Roseanne Barr: Coronavirus a conspiracy to 'get rid of my generation'

Roseanne Barr spoke with Norm Macdonald for his YouTube show, Quarantined with Norm Macdonald and she shared her thoughts on the novel coronavirus pandemic.

Barr used her time on Macdonald’s show to share her theory that the new coronavirus is part of a scheme to kill baby boomers.

“I think we’re being forced to evolve. You know what it is, Norm? I think they’re just trying to get rid of all my generation,” Barr said of the COVID-19 crisis.

Hailey Bieber ‘happy’ and ‘super lucky’ to be self-isolating in Canada amid coronavirus pandemic

“The boomer ladies that, you know, that inherited their, you know, are widows. They inherited the money so they got to go wherever the money is and figure out a way to get it from people,” she added.

“There’s so many boomers that have money and do no work. So if you got them out of society, that would be a good thriller,” Macdonald responded.

Barr has been self-isolating in Hawaii, where she said they have “no toilet paper and are out of white rice.”

She added, “99 per cent of the Hawaiian people are sequestered and doing exactly what they were told to do.”

The former Roseanne star said she feels “blessed” to be in self-isolation because now she has “the time to research and come up with the perfect lawsuit … against Hollywood” for her 2018 firing from her self-titled sitcom over a racist tweet.

“I’m devising the perfect lawsuit and I am so blessed to have that time and sit here and be able to compile my thoughts,” she said. “So I can figure out how to f—k over everybody in the f—king world over there.”

Last March, Barr blamed Sara Gilbert for destroying “the show and my life” with one tweet.

Roseanne Barr says Sara Gilbert ‘destroyed her life’ with Valerie Jarrett tweet

While speaking with The Washington Post Barr said she can’t forgive Gilbert, who returned to play Darlene Conner in the revival and also served as an executive producer, for tweeting that her comment about Valerie Jarret was “abhorrent.”

“She destroyed the show and my life with that tweet,” Barr said. “She will never get enough until she consumes my liver with a fine Chianti.”

Gilbert told The Washington Post that her conversations with Barr ahead of the reboot had reassured her that the show was a good idea.

“I knew that Roseanne, the person, was unpredictable at times, but she told me this was her redemption,” Gilbert said. “I chose to believe her.”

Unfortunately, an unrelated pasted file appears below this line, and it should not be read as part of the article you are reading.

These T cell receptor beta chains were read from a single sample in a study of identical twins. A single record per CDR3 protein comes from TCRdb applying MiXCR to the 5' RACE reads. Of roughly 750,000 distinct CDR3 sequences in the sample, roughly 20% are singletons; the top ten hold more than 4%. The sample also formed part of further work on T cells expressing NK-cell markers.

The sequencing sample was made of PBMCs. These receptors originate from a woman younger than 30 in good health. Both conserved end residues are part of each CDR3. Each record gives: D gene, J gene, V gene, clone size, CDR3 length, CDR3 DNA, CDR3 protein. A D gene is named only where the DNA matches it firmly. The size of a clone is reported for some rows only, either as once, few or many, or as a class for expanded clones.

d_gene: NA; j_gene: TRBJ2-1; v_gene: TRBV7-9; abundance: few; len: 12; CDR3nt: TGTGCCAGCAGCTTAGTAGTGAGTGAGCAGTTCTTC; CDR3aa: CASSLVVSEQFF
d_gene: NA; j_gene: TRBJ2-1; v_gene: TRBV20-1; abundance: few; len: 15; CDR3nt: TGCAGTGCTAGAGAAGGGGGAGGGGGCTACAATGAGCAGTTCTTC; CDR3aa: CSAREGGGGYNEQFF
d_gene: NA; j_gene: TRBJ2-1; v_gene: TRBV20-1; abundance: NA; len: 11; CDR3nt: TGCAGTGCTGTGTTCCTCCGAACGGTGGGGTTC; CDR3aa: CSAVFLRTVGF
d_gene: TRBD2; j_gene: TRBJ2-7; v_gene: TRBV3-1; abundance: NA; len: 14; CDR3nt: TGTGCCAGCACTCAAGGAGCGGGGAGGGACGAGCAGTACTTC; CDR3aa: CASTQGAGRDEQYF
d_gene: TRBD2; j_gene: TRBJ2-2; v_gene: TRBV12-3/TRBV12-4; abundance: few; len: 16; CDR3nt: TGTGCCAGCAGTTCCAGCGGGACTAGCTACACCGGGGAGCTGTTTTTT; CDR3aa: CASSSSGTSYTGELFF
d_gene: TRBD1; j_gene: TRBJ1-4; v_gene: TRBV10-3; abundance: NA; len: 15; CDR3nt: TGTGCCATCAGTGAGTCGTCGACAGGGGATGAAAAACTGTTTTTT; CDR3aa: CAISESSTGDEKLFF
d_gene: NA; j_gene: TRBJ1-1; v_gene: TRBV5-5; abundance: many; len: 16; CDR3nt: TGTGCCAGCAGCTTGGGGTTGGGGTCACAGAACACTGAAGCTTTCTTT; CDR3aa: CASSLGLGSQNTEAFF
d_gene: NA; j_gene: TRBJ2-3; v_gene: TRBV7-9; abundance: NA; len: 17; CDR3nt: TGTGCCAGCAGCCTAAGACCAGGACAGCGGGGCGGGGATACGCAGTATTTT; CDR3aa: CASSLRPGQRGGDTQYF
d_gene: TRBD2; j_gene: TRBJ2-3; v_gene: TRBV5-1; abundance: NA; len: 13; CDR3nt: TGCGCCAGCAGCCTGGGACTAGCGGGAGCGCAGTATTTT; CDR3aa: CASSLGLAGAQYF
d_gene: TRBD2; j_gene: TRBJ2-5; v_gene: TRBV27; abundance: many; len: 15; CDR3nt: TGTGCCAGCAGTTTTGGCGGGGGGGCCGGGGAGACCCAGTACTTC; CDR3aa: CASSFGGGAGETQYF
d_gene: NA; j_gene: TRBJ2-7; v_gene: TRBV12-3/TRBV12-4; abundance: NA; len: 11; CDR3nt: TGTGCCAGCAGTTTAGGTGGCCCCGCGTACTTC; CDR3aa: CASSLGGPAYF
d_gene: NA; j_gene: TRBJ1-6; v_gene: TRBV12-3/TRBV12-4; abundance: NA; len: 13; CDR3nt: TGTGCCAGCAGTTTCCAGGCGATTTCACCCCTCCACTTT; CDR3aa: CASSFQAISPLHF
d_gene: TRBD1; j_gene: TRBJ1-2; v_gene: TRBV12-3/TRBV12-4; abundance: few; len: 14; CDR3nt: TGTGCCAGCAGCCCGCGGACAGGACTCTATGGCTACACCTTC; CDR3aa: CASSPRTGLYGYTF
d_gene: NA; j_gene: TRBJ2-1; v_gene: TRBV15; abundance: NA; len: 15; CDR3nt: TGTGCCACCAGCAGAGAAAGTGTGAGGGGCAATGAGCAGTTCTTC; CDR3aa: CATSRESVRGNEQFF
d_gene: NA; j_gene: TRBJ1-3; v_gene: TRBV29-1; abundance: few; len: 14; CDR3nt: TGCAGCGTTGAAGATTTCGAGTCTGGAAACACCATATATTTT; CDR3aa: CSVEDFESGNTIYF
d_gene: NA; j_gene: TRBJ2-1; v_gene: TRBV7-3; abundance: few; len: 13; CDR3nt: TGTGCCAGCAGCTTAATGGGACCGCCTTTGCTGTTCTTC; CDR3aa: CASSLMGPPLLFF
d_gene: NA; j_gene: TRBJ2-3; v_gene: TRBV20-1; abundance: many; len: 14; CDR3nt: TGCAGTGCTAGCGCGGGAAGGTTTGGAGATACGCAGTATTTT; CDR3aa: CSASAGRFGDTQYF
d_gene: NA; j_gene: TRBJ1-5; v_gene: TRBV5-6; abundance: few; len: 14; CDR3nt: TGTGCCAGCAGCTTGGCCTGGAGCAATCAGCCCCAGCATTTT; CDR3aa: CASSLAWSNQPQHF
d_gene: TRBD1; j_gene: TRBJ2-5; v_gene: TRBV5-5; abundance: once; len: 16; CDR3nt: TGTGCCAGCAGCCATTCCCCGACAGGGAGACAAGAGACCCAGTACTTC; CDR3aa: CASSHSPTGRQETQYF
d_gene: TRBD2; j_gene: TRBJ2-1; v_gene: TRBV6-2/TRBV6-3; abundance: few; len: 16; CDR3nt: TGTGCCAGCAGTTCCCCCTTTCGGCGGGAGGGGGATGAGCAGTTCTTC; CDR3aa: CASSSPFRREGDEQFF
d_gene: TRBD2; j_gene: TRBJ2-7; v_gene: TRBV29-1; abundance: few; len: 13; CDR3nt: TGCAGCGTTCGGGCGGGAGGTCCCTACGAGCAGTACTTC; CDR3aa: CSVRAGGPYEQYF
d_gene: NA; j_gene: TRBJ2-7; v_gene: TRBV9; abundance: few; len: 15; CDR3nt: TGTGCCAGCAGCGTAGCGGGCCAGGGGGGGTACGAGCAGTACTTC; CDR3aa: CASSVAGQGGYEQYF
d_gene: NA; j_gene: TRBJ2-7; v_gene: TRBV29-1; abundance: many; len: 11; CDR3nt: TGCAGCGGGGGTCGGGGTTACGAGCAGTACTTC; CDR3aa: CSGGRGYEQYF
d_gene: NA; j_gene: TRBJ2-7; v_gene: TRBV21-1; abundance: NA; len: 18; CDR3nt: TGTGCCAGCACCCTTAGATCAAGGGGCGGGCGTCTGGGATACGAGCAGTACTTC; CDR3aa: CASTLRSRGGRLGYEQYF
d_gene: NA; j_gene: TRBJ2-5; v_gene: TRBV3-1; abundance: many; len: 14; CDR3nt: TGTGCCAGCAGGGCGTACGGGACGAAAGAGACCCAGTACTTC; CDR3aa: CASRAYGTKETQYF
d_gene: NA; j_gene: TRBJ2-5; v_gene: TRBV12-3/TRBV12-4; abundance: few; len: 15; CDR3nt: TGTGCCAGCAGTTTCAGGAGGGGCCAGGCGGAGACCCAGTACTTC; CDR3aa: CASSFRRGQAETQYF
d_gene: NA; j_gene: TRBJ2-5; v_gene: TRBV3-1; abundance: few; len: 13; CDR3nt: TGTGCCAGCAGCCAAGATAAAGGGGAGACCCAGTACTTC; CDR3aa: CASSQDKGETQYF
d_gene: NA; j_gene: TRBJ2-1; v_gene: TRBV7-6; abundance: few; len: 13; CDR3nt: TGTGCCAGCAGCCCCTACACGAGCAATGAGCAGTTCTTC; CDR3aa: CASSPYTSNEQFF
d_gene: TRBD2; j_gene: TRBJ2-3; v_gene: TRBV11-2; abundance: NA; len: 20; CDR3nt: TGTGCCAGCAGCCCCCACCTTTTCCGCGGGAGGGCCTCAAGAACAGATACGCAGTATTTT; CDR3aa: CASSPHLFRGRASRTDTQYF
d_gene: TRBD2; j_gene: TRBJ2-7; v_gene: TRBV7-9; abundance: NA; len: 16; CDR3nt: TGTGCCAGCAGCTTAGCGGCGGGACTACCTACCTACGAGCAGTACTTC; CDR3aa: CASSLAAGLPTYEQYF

In May 2018, Barr was fired from the Roseanne reboot following a tweet about Jarrett, senior adviser to former U.S. president Barack Obama.

Barr’s tweet — which has since been deleted — can be seen in a screen grab below.

Barr attempted to apologize, claiming that it was a “bad joke” and that the tweet was a result of her “inebriated condition” caused by mixing Ambien and a “couple of beers.”

After the tweet, Gilbert denounced her costar on Twitter.

“Roseanne’s recent comments about Valerie Jarrett, and so much more, are abhorrent and do not reflect the beliefs of our cast and crew or anyone associated with our show,” Gilbert tweeted at the time. “I am disappointed in her actions to say the least.”

Questions about COVID-19? Here are some things you need to know:

Health officials caution against all international travel. Returning travellers are legally obligated to self-isolate for 14 days, beginning March 26, in case they develop symptoms and to prevent spreading the virus to others. Some provinces and territories have also implemented additional recommendations or enforcement measures to ensure those returning to the area self-isolate.

Coronavirus: Age isn’t the only factor in COVID-19 severity, experts say

Symptoms can include fever, cough and difficulty breathing — very similar to a cold or flu. Some people can develop a more severe illness. People most at risk of this include older adults and people with severe chronic medical conditions like heart, lung or kidney disease. If you develop symptoms, contact public health authorities.

To prevent the virus from spreading, experts recommend frequent handwashing and coughing into your sleeve. They also recommend minimizing contact with others, staying home as much as possible and maintaining a distance of two metres from other people if you go out.
For full COVID-19 coverage from Global News, click here.

© 2020 Global News, a division of Corus Entertainment Inc.

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